Idaho is famous for its long flat fields of potatoes stretching endlessly into the horizon… but that’s not all this state has to offer. Continue reading “Idaho: more than just potatoes”
Australia’s rugged southern coastline and Idaho’s volcanic desert: you couldn’t find two more different places. Or could you?
When I visited Cape Bridgewater’s Petrified Forest along Australia’s Great Ocean Road last week, I couldn’t help but think back to Craters of the Moon in Idaho. Even though they’re thousands of miles apart, both share a strangely similar volcanic landscape. What’s most striking are the lava trees.
Continue reading “Lava Trees”
Craters of the Moon is a little-known, seldom-visited lava field in southern Idaho. Sil and I had the chance to visit earlier this week on our way from Colorado to Vancouver Island. The scenery really is other-worldly. Oozing lava weaves its way through the landscape like a giant snake. Huge tubes and bubbles of lava cooled then dramatically shattered leaving behind a chaotic mess of sharp blocks. Spatter cones are caught frozen in time, as if caught in the action of spewing out molten rock for an eternity. It feels like a desert – hot, dry, intense burning sun. Temperatures regularly soar to 110F in summer and the surface of the blackened lava can reach 150F! And yet, just below the surface are a series of cool caves formed by “lava tunnels”. Scrambling down into one of these caves brings instant relief from the heat of the day and urges you to explore deeper. We found one that even had ice covering the walls and cold water dripping from the ceiling!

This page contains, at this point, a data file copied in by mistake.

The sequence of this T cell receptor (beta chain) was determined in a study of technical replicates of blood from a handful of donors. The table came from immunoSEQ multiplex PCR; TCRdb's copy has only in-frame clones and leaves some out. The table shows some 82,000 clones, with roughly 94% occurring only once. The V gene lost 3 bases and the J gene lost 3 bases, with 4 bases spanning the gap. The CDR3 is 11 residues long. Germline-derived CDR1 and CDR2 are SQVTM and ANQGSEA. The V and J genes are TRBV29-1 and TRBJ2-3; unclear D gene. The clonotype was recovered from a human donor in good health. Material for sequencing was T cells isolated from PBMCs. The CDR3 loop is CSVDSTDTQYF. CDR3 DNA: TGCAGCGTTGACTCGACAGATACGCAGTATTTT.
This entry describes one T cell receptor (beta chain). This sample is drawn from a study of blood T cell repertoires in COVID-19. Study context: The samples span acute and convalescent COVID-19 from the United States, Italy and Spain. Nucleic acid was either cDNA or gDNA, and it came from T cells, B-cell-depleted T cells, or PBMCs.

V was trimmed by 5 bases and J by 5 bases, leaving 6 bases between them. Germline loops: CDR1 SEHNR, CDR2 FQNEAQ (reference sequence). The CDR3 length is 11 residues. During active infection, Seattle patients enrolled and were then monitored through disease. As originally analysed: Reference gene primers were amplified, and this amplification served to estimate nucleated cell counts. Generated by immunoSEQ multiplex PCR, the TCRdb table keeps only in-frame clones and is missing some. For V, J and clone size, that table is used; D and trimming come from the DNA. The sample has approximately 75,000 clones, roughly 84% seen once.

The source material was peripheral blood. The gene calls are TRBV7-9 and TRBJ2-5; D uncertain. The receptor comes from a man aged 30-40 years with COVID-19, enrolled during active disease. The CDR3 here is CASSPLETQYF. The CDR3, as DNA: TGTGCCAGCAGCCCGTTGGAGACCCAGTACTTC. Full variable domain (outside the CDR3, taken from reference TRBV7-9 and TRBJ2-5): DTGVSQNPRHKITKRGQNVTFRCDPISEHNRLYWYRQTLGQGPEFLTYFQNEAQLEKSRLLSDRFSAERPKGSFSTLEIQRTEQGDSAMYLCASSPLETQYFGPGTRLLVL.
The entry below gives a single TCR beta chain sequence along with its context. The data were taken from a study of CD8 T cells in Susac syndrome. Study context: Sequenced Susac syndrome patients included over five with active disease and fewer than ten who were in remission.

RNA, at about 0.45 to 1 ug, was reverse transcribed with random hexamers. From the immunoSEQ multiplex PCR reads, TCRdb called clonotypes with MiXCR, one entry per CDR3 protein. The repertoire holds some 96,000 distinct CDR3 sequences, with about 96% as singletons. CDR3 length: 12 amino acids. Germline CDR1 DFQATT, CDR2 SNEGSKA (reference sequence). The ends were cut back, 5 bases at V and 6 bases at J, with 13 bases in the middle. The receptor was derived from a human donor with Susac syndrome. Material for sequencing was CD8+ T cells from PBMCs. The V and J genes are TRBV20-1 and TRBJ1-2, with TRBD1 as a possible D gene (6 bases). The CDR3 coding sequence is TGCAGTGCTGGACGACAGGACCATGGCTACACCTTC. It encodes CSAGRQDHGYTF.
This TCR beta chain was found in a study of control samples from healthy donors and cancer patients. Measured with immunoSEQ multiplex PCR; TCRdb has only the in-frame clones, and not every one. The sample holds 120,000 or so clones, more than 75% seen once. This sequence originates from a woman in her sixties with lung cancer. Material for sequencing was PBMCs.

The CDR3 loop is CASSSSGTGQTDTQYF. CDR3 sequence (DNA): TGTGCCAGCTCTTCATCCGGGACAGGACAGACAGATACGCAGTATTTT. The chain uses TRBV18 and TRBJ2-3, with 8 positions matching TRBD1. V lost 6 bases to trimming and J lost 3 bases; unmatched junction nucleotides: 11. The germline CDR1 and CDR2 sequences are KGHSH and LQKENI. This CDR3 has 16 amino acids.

Only 1% of visitors venture beyond the interpretive trails and walking paths along the scenic loop road. We wanted to venture a little deeper. A wilderness camping permit is free and lets you stay out as many nights as you want. We had only enough time for a single night but walking even a few hours into the remote lava fields and camping with not another soul in sight was exceptionally peaceful.
Here are a few photos from our adventure.